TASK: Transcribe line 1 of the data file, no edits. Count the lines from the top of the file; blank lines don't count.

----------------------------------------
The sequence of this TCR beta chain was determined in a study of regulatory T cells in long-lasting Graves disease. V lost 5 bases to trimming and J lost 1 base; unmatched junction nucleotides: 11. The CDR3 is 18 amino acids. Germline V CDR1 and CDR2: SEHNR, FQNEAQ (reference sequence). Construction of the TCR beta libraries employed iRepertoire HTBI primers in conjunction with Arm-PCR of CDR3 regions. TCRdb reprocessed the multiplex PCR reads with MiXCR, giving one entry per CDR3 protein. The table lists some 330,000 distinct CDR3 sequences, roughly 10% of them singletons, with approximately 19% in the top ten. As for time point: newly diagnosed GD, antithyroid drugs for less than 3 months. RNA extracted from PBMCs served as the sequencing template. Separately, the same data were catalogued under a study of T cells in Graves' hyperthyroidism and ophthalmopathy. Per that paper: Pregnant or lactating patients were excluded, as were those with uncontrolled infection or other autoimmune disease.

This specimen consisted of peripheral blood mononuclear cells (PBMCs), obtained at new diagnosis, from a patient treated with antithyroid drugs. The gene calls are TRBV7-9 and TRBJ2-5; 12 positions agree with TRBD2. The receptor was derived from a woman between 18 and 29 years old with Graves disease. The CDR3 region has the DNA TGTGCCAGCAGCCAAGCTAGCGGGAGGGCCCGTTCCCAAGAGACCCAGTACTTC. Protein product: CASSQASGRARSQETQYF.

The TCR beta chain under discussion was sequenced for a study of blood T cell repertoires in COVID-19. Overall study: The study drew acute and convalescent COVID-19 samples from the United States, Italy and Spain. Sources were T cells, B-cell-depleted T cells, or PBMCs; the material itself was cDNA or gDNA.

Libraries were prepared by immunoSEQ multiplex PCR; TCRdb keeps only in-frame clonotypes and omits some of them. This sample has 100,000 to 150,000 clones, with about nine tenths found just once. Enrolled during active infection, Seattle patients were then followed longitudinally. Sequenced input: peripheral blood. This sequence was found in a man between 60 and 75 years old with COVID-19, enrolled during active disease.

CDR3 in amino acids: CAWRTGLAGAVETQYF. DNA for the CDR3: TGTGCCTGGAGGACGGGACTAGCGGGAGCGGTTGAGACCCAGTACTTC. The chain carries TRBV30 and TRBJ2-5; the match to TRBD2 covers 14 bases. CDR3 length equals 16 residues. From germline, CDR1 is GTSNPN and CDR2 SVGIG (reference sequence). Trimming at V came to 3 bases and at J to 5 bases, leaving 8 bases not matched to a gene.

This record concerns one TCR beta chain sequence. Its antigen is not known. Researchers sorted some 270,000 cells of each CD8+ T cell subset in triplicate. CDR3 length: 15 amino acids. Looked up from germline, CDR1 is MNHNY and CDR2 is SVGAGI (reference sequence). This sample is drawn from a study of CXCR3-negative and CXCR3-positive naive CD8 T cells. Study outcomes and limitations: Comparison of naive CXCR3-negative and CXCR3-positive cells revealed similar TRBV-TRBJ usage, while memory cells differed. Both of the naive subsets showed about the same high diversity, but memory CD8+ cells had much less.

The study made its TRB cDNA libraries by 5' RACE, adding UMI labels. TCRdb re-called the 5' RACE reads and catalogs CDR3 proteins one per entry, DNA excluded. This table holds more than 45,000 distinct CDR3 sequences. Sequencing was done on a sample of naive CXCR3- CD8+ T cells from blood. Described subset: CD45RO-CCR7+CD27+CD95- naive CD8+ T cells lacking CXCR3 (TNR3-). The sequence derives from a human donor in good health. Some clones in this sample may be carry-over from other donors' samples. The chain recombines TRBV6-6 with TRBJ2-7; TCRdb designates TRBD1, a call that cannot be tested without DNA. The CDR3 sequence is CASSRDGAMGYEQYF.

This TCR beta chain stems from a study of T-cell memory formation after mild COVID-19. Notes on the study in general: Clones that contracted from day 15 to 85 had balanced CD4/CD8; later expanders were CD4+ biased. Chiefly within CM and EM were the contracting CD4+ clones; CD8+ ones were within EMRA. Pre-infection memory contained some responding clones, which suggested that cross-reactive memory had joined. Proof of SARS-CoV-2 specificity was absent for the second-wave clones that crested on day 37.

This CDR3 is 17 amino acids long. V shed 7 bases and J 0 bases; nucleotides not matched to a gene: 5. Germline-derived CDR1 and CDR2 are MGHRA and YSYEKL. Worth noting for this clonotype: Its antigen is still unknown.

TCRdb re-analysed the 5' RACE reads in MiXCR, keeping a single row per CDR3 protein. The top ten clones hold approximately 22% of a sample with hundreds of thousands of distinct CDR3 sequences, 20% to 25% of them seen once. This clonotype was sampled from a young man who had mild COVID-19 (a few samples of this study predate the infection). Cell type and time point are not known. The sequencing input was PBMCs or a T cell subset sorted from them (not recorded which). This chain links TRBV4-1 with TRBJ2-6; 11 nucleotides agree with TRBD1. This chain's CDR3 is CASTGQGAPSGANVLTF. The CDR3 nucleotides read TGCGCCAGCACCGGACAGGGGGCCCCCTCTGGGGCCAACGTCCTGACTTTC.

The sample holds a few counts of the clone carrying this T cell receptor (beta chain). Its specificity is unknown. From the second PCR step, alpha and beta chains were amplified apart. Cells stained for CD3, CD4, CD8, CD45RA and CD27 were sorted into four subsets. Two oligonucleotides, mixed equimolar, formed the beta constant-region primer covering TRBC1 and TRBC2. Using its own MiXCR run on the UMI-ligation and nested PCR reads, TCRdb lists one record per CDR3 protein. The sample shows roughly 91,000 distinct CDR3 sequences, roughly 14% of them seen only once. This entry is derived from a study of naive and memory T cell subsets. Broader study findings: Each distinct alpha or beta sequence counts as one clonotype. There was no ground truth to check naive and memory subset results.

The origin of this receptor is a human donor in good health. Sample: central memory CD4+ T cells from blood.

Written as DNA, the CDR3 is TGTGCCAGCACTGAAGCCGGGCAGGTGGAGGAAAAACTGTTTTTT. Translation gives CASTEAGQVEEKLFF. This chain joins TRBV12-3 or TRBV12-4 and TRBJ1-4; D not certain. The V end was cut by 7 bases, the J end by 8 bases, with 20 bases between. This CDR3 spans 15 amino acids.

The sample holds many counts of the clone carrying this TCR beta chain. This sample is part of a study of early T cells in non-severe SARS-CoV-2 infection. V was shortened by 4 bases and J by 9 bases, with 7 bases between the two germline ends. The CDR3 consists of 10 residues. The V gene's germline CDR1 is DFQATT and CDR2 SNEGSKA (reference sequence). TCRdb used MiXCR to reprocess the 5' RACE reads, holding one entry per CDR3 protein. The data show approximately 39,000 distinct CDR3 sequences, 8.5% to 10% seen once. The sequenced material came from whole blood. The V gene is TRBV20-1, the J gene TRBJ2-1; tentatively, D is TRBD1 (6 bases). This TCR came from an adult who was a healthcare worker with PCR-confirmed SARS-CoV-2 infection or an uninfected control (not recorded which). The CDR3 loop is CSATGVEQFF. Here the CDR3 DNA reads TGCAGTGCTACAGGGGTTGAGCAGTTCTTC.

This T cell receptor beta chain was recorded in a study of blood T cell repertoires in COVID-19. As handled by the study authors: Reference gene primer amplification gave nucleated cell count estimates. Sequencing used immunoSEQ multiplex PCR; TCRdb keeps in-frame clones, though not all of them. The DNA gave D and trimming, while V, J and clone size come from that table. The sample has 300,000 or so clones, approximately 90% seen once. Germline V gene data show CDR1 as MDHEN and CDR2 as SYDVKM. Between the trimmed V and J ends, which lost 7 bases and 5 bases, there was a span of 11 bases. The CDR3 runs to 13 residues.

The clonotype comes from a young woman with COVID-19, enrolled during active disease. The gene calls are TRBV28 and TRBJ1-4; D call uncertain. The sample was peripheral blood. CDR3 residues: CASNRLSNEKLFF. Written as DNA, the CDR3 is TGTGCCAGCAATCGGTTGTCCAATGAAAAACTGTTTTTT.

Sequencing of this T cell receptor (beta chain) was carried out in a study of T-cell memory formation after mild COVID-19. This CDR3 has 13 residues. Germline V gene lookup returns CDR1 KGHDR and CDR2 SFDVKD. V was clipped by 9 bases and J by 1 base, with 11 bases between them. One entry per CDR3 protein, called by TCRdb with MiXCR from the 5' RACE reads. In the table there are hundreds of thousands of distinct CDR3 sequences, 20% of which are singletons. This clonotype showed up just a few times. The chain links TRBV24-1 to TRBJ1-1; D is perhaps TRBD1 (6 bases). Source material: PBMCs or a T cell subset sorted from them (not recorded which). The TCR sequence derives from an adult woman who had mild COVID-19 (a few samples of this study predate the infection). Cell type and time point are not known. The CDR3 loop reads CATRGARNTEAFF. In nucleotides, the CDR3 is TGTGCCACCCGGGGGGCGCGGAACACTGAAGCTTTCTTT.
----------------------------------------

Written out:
The sequence of this TCR beta chain was determined in a study of regulatory T cells in long-lasting Graves disease. V lost 5 bases to trimming and J lost 1 base; unmatched junction nucleotides: 11. The CDR3 is 18 amino acids. Germline V CDR1 and CDR2: SEHNR, FQNEAQ (reference sequence). Construction of the TCR beta libraries employed iRepertoire HTBI primers in conjunction with Arm-PCR of CDR3 regions. TCRdb reprocessed the multiplex PCR reads with MiXCR, giving one entry per CDR3 protein. The table lists some 330,000 distinct CDR3 sequences, roughly 10% of them singletons, with approximately 19% in the top ten. As for time point: newly diagnosed GD, antithyroid drugs for less than 3 months. RNA extracted from PBMCs served as the sequencing template. Separately, the same data were catalogued under a study of T cells in Graves' hyperthyroidism and ophthalmopathy. Per that paper: Pregnant or lactating patients were excluded, as were those with uncontrolled infection or other autoimmune disease.